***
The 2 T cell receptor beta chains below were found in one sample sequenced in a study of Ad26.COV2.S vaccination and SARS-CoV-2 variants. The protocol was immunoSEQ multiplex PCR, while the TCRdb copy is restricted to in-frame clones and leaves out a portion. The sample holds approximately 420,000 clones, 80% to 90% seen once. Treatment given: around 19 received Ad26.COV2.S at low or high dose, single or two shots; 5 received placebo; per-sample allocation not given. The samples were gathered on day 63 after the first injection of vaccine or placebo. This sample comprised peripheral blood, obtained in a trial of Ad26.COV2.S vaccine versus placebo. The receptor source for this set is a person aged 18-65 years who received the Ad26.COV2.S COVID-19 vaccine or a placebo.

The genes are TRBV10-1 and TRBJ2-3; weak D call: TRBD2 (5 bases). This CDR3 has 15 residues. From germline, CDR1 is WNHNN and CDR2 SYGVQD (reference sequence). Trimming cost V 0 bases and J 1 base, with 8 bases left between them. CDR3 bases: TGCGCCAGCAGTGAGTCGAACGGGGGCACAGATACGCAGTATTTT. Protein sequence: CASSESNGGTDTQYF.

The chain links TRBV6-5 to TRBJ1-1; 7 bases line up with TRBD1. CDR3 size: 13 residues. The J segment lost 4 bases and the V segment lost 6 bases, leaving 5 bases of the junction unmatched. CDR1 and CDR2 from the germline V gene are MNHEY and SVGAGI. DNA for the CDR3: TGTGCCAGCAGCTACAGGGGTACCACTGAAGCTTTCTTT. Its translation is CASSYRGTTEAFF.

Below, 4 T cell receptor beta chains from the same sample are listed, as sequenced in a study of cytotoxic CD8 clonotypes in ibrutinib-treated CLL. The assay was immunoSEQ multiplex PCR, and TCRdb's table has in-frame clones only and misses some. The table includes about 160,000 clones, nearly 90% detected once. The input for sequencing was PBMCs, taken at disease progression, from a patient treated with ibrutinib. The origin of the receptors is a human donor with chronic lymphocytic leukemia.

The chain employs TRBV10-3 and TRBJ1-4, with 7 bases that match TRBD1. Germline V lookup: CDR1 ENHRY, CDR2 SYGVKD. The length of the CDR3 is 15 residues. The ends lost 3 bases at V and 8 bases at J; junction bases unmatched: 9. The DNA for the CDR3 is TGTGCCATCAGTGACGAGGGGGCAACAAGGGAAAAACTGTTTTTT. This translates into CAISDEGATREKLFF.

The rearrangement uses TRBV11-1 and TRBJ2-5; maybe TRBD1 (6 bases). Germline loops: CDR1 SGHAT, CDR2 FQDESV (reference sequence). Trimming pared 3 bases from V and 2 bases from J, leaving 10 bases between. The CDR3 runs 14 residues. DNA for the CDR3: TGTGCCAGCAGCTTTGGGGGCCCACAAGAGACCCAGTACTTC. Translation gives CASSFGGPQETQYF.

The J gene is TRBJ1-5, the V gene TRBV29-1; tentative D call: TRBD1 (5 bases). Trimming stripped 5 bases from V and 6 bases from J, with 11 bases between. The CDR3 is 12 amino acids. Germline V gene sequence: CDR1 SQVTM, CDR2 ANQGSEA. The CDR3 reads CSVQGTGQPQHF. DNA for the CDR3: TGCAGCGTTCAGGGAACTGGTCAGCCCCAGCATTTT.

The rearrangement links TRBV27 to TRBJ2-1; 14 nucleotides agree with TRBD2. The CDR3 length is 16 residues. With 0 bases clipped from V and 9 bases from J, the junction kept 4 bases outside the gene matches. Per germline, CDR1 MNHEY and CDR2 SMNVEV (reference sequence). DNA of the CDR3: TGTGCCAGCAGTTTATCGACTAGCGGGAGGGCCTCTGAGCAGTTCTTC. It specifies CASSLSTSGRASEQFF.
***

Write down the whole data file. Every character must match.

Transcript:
The 2 T cell receptor beta chains below were found in one sample sequenced in a study of Ad26.COV2.S vaccination and SARS-CoV-2 variants. The protocol was immunoSEQ multiplex PCR, while the TCRdb copy is restricted to in-frame clones and leaves out a portion. The sample holds approximately 420,000 clones, 80% to 90% seen once. Treatment given: around 19 received Ad26.COV2.S at low or high dose, single or two shots; 5 received placebo; per-sample allocation not given. The samples were gathered on day 63 after the first injection of vaccine or placebo. This sample comprised peripheral blood, obtained in a trial of Ad26.COV2.S vaccine versus placebo. The receptor source for this set is a person aged 18-65 years who received the Ad26.COV2.S COVID-19 vaccine or a placebo.

The genes are TRBV10-1 and TRBJ2-3; weak D call: TRBD2 (5 bases). This CDR3 has 15 residues. From germline, CDR1 is WNHNN and CDR2 SYGVQD (reference sequence). Trimming cost V 0 bases and J 1 base, with 8 bases left between them. CDR3 bases: TGCGCCAGCAGTGAGTCGAACGGGGGCACAGATACGCAGTATTTT. Protein sequence: CASSESNGGTDTQYF.

The chain links TRBV6-5 to TRBJ1-1; 7 bases line up with TRBD1. CDR3 size: 13 residues. The J segment lost 4 bases and the V segment lost 6 bases, leaving 5 bases of the junction unmatched. CDR1 and CDR2 from the germline V gene are MNHEY and SVGAGI. DNA for the CDR3: TGTGCCAGCAGCTACAGGGGTACCACTGAAGCTTTCTTT. Its translation is CASSYRGTTEAFF.

Below, 4 T cell receptor beta chains from the same sample are listed, as sequenced in a study of cytotoxic CD8 clonotypes in ibrutinib-treated CLL. The assay was immunoSEQ multiplex PCR, and TCRdb's table has in-frame clones only and misses some. The table includes about 160,000 clones, nearly 90% detected once. The input for sequencing was PBMCs, taken at disease progression, from a patient treated with ibrutinib. The origin of the receptors is a human donor with chronic lymphocytic leukemia.

The chain employs TRBV10-3 and TRBJ1-4, with 7 bases that match TRBD1. Germline V lookup: CDR1 ENHRY, CDR2 SYGVKD. The length of the CDR3 is 15 residues. The ends lost 3 bases at V and 8 bases at J; junction bases unmatched: 9. The DNA for the CDR3 is TGTGCCATCAGTGACGAGGGGGCAACAAGGGAAAAACTGTTTTTT. This translates into CAISDEGATREKLFF.

The rearrangement uses TRBV11-1 and TRBJ2-5; maybe TRBD1 (6 bases). Germline loops: CDR1 SGHAT, CDR2 FQDESV (reference sequence). Trimming pared 3 bases from V and 2 bases from J, leaving 10 bases between. The CDR3 runs 14 residues. DNA for the CDR3: TGTGCCAGCAGCTTTGGGGGCCCACAAGAGACCCAGTACTTC. Translation gives CASSFGGPQETQYF.

The J gene is TRBJ1-5, the V gene TRBV29-1; tentative D call: TRBD1 (5 bases). Trimming stripped 5 bases from V and 6 bases from J, with 11 bases between. The CDR3 is 12 amino acids. Germline V gene sequence: CDR1 SQVTM, CDR2 ANQGSEA. The CDR3 reads CSVQGTGQPQHF. DNA for the CDR3: TGCAGCGTTCAGGGAACTGGTCAGCCCCAGCATTTT.

The rearrangement links TRBV27 to TRBJ2-1; 14 nucleotides agree with TRBD2. The CDR3 length is 16 residues. With 0 bases clipped from V and 9 bases from J, the junction kept 4 bases outside the gene matches. Per germline, CDR1 MNHEY and CDR2 SMNVEV (reference sequence). DNA of the CDR3: TGTGCCAGCAGTTTATCGACTAGCGGGAGGGCCTCTGAGCAGTTCTTC. It specifies CASSLSTSGRASEQFF.